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Building for subacute.

The first thing to determine when you are expanding an existing nursing facility is the reason for that expansion. In our case that reason was to create a nursing home that could serve our area's growing need for complex nursing and subacute care beds. That decision was the result of examining the care needs of West Palm Beach and the surrounding community, our experience with the existing 120 beds at Palm Garden (our facility), and the plans, strengths, and weaknesses of other nursing homes in the area.

We are increasing capacity by 80 beds to 200 and adding 37,000 square feet. However, just as important as size is the opportunity it creates. In our case, the expansion is a separate but attached private pay and sub-acute care facility that will also allow us to increase the number of beds in our dementia program from 20 to 45, and to put them all on the first floor of our current building.

Once you make the decision to go strongly into complex nursing and subacute care, much of the basic design for the new addition falls into place. To begin with, subacute patients should be segregated from long-term care patients, in our opinion, i.e., there should be separate entrances, dining rooms and activity rooms. The obvious solution is a separate, attached building. This also has advantage of minimizing disruption of our exciting facility.

Next you must decide specifically what services you will provide, although the choice is actually quite limited. Even though the nursing home industry is ready and willing to provide subacute care, Medicare still hasn't completely adjusted to this and isn't ready to pay us in many areas. A study identified 67 DRGs that had possibilities for skilled nursing care, and of these 48 could be treated by SNFs after 3 days or more hospitalization, but Medicare may not pay in all cases.

One hot item today for subacute care facilities is ventilator support, but we chose not to provide that service because we have a strong competitor nearby already up and running with this service. On the other hand, we are expanding orthopedic rehabilitation because there is both a need in the community and a window of opportunity in the marketplace. Two years ago, when we started providing subacute care, it was with a program for IV therapy, enteral feedings and seven-day-a-week rehabilitation therapies. Our new facility will allow us to serve seven area hospitals, rather than only three. We have also gone from serving nine orthopedic surgeons to 19.

Other areas we will be specializing in include respiratory therapy, dialysis, deep wound therapy, isolation, cardiac rehabilitation, and pain management. Each of these takes its own space and has specific equipment needs. All in all, it costs more to build for subacute care than for long-term care, and you have greater accounts receivable out per bed. Higher construction costs mean greater investment and/or debt service expense. The higher operating costs and billings associated with sub-acute care can tie up a lot of money for 90 to 120 days. Instead of the $200 a day of a typical Medicare bed, you could be talking $400 to $600 per day for the new services. Subacute can, in short, be tripling your receivables and your costs.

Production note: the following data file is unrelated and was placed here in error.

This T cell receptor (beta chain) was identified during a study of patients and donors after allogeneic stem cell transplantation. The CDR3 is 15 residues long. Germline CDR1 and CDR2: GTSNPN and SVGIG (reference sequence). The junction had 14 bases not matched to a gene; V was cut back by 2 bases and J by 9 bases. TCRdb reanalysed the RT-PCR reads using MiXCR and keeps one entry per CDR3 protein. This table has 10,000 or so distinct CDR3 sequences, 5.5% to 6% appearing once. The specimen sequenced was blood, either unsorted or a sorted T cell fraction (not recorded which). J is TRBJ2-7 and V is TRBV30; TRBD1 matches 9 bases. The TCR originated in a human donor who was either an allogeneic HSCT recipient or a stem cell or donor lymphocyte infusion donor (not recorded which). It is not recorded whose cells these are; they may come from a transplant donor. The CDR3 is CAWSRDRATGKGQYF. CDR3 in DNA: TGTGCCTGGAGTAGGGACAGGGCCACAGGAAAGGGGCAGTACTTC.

Not to be overlooked during the planning stages are two aspects which might seem obvious but can get overlooked until too late in the process: zoning and adequate fire and police service. You could spend a fair amount of money and time on development of plans, only to find a zoning violation lurking there, or that the emergency services available to your locale will not support your project.

Once you have decided on the type of facility you want to build and the services you will provide, the most important thing you can do is to engage an experienced architectural/engineering firm. By experienced, I mean a firm that has designed and overseen the building of nursing homes and, hopefully in this case, hospitals. You do not want the firm you pick to "go to school" on your project.

With designers on board, you need to prepare a detailed list of the specifics you want for your expansion. And once you have decided on these needs, they should be put in writing and agreed to by all parties--architect, engineer and construction company.

The interior appearance of the addition is also a critical decision. What sort of patients are you likely to get, and what style of decor might they expect? A facility in West Palm Beach, Florida is going to or at least should--look and feel different from one in Bangor, Maine.

As construction proceeds, the nursing home administrator has the ongoing responsibility to observe and verify that the building is going up as specified. You can't simply rely on the general contractor, architect and engineer. There has to be complete communication and cooperation with the construction company. Weekly meetings with the contractor and sub-contractors are crucial to coordinate activity and correct problems.

We almost learned this the hard way. At one point during construction, we had a sprinkler system going through an air conditioning vent. Solving that problem involved architects, engineers, and two sub-contractors, but at least we did so on time, before a great deal of work had to be undone. Without careful oversight on the part of the administrator, problems like that can become unplanned expenses and take a project over budget.

The construction phase of a subacute addition is a busy time for the nursing home administrator for several reasons. Many operational decisions must be made before the building is up and ruining--for example, developing and hiring the medical staff. We are four months from opening our addition, and I have most of my key people lined up and ready. That meant finding an internist to be medical director of subacute care, a psychiatrist to be director of the dementia program, a medical director for the orthopedic program, a physiatrist medical director for the orthopedic rehabilitation section, and other on-staff physician specialists. In addition we have had to find more laboratory, x-ray, and dialysis technicians and physical, occupational, and speech therapists. Then there are the registered nurses who need to be trained in critical care for emergency situations in all our subacute care areas. And finally, we must make sure that we have the support staff needed to take care of a 67% increase in patients.